In an interview yesterday on Marketplace, Robert Whaley, father of the Volatility Index (VIX) that measures whether or not there is too much fear or optimism in the financial markets, said that at the “beginning of the week VIX was about at a level of 12, at the end of the week it was at 28. That was the biggest percentage increase the VIX has ever had in its entire history.”
Whatley added that the VIX is “a measure of the volatility you expect over the next 30 days.”
If he’s right, the next month is going to be extremely volatile. This not only applies to the stock market but also to our world in general.
This leads me to a non-intuitive lesson I learned years ago: in volatile times, too little risk is dangerous.
To illustrate, let me use a silly example…
Zombies take over the world, causing chaos to reign. In panic, you take all your money out of the bank and hide it under your mattress. Zombies burn down your house, and you are left with nothing.
In retrospect, you could have left some money in the bank. You also could have – in no particular order – moved some money to: gold coins, canned food, an anti-Zombie ray gun and panic room, and a few bank accounts on island nations like Australia, where the zombies have not yet spread.
Back to the real world. This line of thinking is described in the book Real Options by Martha Amram and Nalin Kulatilaka. The book explains that “an option is the opportunity to make a decision after you see how events unfold.”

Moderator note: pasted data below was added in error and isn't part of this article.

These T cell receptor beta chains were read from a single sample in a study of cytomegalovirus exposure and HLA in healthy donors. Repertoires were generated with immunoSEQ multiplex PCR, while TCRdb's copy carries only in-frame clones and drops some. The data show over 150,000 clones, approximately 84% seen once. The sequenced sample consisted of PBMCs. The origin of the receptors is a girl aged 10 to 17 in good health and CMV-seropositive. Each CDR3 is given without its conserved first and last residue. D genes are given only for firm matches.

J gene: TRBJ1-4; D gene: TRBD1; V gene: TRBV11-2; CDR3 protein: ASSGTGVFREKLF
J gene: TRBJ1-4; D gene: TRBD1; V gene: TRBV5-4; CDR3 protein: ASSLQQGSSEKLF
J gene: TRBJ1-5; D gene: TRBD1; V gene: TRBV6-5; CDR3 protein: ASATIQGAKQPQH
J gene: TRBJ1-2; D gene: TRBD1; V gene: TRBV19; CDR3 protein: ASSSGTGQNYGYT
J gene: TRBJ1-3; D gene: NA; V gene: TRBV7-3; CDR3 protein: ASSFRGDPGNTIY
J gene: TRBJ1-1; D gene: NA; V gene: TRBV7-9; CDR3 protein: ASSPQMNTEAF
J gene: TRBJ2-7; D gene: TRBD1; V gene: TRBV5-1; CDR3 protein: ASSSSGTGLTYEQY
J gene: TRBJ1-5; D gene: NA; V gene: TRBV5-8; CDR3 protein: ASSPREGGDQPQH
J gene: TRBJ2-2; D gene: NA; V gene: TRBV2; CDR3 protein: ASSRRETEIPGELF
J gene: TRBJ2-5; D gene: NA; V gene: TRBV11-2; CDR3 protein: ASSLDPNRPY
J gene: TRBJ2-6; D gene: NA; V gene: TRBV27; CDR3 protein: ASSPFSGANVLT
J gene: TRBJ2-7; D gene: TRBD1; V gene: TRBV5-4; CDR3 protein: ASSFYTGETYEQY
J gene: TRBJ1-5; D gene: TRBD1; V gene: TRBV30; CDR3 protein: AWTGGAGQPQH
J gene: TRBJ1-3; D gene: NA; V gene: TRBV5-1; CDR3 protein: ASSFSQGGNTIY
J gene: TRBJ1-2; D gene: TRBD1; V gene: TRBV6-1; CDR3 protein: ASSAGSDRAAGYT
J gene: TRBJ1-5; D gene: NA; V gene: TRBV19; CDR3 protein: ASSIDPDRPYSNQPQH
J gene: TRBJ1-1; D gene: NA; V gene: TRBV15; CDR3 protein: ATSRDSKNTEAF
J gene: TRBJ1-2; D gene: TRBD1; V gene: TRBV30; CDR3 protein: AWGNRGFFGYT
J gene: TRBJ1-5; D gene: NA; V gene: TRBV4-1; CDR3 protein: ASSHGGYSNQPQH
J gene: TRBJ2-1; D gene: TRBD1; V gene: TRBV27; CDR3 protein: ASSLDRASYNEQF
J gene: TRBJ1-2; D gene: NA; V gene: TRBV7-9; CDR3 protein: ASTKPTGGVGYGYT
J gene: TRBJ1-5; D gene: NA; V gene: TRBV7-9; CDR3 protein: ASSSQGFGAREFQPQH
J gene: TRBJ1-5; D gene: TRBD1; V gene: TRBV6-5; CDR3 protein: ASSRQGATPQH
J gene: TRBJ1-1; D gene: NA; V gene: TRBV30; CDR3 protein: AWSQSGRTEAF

Imagine if you could place a bet on a blackjack hand after you see which cards you are dealt. That might be slightly more profitable than betting ahead of time, wouldn’t it?
Here’s more from the book:
On the decision date, if events have turned out well, you’ll make one decision, but if they have turned out poorly, you’ll make another. This means the payoff to an option is nonlinear — it changes with your decision.
The way to put this advice into action is to adopt the following mindset:
Preserve your options as long as possible.
If you’re not sure whether or not your company will survive the next six months, don’t just quit and look for a job. Instead, keep doing your job but also start networking like crazy and unearth other potential employment. Let’s say this takes three months. At that time, you may have several options:
1. Stick with your current job.
2. Take job offer A.
3. Take job offer B.
4. Take consulting opportunity C.
Volatile times create opportunities, but only for those who have kept many options open. It is highly dangerous to enter such times with only one or two options.
This line of thinking applies to almost any profession or personal situation. Unless you can see with absolute certainty your next 20 years, it will be in your interest to preserve as many options as possible. Pick up new skills, make new connections, and diversify your investments.
But when China’s growth is dropping off a cliff, oil is less valuable than water, and the Dow Jones Industrial Average (DJIA) bounces around 600 points on a daily basis… you can’t afford to take too little risk.